I also grew up in a 1720s farmhouse just outside of Philadelphia. Sadly, that house has been vacant for 20 years and has fallen into disrepair. But as a kid, I found the old trash pit behind the house and dug up all sorts of old things. That childhood foray into archeology gave me an appreciation for historical material culture.
Finally, I have vivid memories of sitting in my high school history classes thinking, “I would love to teach history, if only it paid well.” So I started my freshman year at Penn State as a Business major. But my first semester I took a U.S. survey course with John Frantz, and I was hooked. I immediately switched my major to history and never looked back.
JF: What is your next project?
JW: I actually have three book projects going right now. The first, Lincoln’s Advice to Lawyers, is a gift-type book that will be published by Sourcebooks under the Cumberland House imprint in April 2015. I had the idea when I became Pre-Law Advisor at CNU to gather together quotes by Lincoln and anecdotes about his practice as a lawyer. His approach to being an attorney is still quite relevant today, and I hope it will make a nice birthday present or stocking stuffer for lawyers, judges, or students who want to go to law school.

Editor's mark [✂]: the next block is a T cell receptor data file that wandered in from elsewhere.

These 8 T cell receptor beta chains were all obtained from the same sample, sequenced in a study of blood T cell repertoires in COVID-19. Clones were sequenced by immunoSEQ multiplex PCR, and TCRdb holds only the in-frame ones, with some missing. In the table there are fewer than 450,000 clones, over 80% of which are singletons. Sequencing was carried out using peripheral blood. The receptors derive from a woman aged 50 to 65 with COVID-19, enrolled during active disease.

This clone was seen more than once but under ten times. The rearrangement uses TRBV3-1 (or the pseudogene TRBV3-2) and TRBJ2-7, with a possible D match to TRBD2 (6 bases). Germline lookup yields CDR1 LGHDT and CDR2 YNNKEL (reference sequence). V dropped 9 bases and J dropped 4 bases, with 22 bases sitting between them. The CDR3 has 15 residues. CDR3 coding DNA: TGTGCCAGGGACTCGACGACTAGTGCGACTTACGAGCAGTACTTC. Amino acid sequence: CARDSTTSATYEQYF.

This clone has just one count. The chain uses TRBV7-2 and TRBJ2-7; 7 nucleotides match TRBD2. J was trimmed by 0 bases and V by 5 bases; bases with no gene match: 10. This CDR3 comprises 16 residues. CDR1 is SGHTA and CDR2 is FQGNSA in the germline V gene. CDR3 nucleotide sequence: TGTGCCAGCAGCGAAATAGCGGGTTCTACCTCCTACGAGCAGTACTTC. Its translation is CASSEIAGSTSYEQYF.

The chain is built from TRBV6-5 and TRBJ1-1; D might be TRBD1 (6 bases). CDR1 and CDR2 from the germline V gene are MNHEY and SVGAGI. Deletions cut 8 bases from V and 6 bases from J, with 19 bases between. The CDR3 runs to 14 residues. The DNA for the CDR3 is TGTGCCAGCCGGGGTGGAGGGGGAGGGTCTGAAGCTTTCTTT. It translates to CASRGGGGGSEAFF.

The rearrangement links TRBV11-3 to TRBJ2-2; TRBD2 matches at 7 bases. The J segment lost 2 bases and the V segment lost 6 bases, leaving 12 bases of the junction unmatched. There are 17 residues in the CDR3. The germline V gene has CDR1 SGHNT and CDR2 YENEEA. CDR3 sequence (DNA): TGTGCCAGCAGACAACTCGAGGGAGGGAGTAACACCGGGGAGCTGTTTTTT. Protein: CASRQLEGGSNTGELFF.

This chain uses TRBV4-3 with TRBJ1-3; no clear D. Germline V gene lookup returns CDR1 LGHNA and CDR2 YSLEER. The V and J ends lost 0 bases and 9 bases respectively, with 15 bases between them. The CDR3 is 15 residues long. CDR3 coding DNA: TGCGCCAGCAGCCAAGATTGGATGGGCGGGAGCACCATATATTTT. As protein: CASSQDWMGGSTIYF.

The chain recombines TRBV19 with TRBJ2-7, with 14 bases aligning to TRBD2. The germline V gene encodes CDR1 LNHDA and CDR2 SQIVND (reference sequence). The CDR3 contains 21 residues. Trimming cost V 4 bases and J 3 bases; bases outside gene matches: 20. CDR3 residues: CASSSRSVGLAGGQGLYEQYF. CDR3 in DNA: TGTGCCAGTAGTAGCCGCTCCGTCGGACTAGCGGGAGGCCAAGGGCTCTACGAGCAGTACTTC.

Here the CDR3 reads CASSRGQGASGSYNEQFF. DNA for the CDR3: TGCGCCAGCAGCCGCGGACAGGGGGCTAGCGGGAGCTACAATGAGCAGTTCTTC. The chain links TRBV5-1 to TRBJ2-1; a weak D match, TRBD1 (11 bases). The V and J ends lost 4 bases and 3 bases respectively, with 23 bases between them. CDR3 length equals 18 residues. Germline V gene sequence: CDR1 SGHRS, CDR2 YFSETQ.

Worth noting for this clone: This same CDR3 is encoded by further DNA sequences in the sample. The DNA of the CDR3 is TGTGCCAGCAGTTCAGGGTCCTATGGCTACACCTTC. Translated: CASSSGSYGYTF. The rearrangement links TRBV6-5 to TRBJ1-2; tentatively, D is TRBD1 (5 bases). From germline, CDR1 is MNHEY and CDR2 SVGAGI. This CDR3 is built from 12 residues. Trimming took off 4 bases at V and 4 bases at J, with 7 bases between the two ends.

The second, The Monitor Is No More, is a combination of essays and primary sources about the sinking of the USS Monitor on December 31, 1862. It is under contract with Kent State University Press.
The third is my “big” project. Right now I’m calling it “Midnight in America: A History of Sleep and Dreams during the Civil War.” As a Civil War historian, I’ve found that I have to think creatively when picking subjects to write about since there are so many books published in my field. About six or seven years ago I had an idea to write a history of the war through the dreams of those who lived through it. I’ve written chapters about the sleep and dreams of Union and Confederate soldiers, Confederate civilians, POWs, slaves, dying soldiers, and Abraham Lincoln. The only chapter I have left to write is about how dreams were portrayed in popular culture at the time—things like prints, cartoons, poems, and songs.
JF: Thanks, Jonathan